‘Judas and the Black Messiah’ renews calls to remove Hoover’s name from FBI building
EXCLUSIVE: Congressman Bobby Rush and Congresswoman Barbara Lee throw their support behind renaming the FBI headquarters, which is currently named after J. Edgar Hoover
Confederate statues and symbols linked to the United States’ history of racism, including the confederacy and the horrific enslavement of Africans, have faced removal in recent years.
But now leaders and activists are turning their attention more specifically to the racist actors throughout the nation’s long history of oppression. A poignant and recent example is the call to change the name of the the Washington, D.C. headquarters of the Federal Bureau of Investigation.
In 2020, Tennessee Congressman Steve Cohen introduced bill H.R. 7829 that would officially rename the building to the “Federal Bureau of Investigation Building.” Additionally, Virginia Congressman Gerry Connolly introduced H.R. 7865 that would establish the National Commission on Renaming the J. Edgar Hoover FBI Headquarters Building Act.
Now in 2021, there is a renewed call to take former FBI Director J. Edgar Hoover‘s name off the FBI building. Hoover’s name was placed there in 1972 months after his death.
It was also the same year Shirley Chisholm ran for president.
Hoover was the first director of the Federal Bureau of Investigation. During his time as head of the agency, among the controversies associated with his tenure, Hoover overreached in the department’s investigations of Dr. Martin Luther King Jr.
Illinois Congressman Bobby Rush tells theGrio that Hoover also oversaw the “state-sanctioned assassination of on an American citizen,” referring to Chicago leader Fred Hampton, who served as head of the Chicago chapter’s Black Panther Party.
Congressman Rush, who was the founder of the Chicago Black Panther Party, is calling for Hoover’s name to be taken down.
He made the renewed call in an exclusive interview with theGrio just before the public release of the critically-acclaimed film, Judas and the Black Messiah. The movie depicts what happened to the Black Panther Party from 1968 until Hampton’s murder in 1969. The time frame of the film was following the riots sparked by the assassination of Dr. Martin Luther King Jr.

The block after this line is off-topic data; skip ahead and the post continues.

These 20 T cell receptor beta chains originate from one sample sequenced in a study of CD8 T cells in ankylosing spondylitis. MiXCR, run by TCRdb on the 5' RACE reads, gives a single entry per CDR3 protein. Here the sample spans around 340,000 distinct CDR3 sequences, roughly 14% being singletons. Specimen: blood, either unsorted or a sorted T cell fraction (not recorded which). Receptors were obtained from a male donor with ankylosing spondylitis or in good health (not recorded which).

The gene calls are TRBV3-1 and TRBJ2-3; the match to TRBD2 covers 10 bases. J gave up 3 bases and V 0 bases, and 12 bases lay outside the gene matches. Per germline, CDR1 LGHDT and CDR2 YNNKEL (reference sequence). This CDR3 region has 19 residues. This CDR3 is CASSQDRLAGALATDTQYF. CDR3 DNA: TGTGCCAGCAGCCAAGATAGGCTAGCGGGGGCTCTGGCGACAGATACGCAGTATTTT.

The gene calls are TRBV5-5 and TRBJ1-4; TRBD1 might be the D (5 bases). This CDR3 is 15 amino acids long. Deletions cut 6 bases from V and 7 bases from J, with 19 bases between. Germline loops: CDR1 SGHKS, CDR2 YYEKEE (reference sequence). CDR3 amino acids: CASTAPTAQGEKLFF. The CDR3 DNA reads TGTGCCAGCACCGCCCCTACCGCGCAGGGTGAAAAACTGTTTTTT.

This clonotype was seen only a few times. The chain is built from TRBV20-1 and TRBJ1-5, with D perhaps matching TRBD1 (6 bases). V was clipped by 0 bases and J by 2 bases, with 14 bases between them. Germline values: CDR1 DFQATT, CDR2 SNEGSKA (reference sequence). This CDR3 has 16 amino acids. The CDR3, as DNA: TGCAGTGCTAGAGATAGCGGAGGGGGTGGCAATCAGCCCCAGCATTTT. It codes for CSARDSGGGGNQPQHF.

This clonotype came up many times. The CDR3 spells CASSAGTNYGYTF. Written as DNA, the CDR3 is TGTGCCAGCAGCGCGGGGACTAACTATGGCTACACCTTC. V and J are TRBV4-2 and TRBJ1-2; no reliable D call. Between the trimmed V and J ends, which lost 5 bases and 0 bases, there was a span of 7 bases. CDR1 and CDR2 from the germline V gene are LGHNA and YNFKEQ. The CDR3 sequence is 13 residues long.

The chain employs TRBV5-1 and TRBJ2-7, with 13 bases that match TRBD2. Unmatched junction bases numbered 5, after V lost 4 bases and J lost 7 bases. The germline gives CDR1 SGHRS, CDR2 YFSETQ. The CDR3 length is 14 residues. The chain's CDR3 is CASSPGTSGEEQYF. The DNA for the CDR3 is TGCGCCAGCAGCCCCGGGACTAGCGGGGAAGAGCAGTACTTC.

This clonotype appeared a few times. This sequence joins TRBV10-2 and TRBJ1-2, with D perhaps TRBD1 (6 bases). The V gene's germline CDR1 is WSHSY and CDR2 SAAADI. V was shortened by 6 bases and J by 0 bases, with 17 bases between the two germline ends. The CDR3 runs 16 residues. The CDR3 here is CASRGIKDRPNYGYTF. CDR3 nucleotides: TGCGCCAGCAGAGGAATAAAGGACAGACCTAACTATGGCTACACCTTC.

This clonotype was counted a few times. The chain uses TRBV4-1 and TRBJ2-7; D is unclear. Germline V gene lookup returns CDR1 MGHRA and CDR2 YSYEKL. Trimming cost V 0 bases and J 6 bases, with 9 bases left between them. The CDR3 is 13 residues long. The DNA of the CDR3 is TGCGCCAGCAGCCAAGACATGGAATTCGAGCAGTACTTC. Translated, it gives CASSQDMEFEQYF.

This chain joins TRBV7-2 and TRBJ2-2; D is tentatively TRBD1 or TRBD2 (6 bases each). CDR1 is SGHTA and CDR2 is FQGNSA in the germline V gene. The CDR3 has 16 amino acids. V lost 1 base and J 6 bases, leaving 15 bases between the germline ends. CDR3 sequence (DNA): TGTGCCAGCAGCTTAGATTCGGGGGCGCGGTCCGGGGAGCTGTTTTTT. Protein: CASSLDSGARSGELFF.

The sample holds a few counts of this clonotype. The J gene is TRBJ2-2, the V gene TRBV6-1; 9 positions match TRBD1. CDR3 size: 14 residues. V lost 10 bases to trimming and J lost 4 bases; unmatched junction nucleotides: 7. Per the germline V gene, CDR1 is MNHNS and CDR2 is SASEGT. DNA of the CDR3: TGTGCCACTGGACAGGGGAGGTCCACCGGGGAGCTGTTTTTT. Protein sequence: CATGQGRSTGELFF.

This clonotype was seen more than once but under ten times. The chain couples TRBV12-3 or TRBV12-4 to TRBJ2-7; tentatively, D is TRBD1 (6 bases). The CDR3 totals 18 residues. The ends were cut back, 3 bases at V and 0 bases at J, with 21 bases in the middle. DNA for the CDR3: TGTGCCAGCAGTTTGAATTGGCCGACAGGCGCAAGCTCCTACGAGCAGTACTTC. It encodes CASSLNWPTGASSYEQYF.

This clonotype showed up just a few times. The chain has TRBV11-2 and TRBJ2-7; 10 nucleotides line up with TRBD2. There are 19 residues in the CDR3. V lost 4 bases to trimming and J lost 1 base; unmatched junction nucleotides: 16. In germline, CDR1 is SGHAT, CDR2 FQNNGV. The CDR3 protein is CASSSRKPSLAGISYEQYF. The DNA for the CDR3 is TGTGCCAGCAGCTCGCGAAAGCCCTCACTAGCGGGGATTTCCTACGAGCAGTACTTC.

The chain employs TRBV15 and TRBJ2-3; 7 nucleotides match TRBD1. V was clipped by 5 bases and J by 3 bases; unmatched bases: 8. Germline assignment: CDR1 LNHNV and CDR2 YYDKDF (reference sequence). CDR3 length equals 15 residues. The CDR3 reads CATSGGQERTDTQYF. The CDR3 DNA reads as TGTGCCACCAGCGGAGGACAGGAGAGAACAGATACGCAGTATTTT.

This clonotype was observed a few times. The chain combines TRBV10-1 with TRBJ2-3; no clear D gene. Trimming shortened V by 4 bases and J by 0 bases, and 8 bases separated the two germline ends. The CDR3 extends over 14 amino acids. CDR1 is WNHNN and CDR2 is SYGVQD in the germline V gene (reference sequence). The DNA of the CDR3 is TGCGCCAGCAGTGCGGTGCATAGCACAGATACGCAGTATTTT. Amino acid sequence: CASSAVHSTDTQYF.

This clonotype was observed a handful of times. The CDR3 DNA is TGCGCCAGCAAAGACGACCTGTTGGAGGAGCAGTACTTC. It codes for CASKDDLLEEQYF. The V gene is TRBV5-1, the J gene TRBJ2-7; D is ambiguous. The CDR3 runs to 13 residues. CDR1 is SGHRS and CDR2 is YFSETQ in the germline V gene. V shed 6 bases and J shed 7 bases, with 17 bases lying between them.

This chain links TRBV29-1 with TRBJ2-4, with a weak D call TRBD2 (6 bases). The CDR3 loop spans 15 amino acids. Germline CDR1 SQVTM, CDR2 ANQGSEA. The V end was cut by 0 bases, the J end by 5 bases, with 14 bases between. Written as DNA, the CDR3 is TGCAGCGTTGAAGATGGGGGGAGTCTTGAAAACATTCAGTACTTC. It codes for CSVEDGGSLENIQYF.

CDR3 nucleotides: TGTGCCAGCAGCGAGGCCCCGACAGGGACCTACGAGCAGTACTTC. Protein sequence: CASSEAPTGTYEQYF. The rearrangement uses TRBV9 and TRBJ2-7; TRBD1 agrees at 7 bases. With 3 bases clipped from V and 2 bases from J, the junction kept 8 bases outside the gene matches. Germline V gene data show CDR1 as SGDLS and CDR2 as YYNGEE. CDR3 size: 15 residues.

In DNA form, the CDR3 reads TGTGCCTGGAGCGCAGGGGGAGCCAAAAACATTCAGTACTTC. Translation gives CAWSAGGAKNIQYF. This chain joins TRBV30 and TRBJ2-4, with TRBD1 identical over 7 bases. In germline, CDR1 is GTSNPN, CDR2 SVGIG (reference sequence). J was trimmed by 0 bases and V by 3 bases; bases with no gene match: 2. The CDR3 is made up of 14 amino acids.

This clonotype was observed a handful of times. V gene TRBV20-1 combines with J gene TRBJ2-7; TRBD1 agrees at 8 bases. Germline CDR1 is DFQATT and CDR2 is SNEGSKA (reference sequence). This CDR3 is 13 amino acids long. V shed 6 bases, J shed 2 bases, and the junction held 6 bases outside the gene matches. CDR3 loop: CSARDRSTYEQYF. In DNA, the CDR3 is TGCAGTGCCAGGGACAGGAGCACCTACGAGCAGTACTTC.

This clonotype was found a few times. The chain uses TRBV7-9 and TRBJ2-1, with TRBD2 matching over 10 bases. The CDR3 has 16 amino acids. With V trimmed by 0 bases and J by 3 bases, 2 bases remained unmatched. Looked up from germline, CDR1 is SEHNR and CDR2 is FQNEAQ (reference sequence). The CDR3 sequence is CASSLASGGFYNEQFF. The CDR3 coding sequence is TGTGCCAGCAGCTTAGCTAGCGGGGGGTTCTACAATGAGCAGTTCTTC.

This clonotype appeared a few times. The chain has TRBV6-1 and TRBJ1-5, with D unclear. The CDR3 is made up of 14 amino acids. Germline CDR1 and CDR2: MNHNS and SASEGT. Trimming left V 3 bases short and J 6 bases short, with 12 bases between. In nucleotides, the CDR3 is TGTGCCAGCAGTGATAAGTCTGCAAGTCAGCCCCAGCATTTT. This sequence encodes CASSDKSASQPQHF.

For those who know history, this will not be a spoiler alert, however, the ‘Judas’ in the film was FBI informant William O’Neil, a member of the Chicago Black Panthers.
The movie reflects much of what is known and a lot that is not. But a major theme in the film is the FBI’s spying of the organization via the use of various informants — but the one who did the most damage was O’Neil.
The Black Panther Party worked to lift up the underserved Black community, with its 10-point plan to include meals for children, education and health care.
The Party attracted many people who wanted to help but who were not members like a young mother by the name of Barbara, who would go on to become California Congresswoman Barbara Lee.
Congresswoman Lee tells theGrio she’s also in support of removing Hoover’s name from the federal building. Lee worked closely with Black Panthers in Oakland, California. She acknowledged helping to put their school together, served as Black Panther co-founder Bobby Seals‘s fundraising chair when he ran for mayor and worked the survival rallies bagging food.
Lee was also under surveillance by the FBI, to which she asked for and received her FBI file under the use of the Freedom of Information Act.
There is no new legislation on the movement to take J. Edger Hoover’s name from the FBI headquarters, but Judas and the Black Messiah has prompted the renewed ask to change the name.
To be sure, there are more stories that demonstrate Hoover’s unethical behavior and his overreach went far beyond what happened to the Black Panthers.
When former FBI Director James Comey was head of the agency, he ordered that all new recruits visit the Martin Luther King Jr. memorial statue to serve as a reminder to them of what not to do and what overreach in the department looked like.
That overreach was all at the hands of J. Edgar Hoover.
Even today there remain questions about the FBI’s action or inaction as it related to King’s assassination. Speculation about the bureau’s role in King’s death began in the early 1970s, as the public became aware of COINTELPRO, the FBI’s counterintelligence program that targeted King.
Many wondered, if the FBI was so closely surveilling King, how did they not prevent his assassination?
Still, investigations led by the U.S. Senate and Department of Justice concluded James Earl Ray, the gunman who killed Dr. King, acted as a lone assassin.
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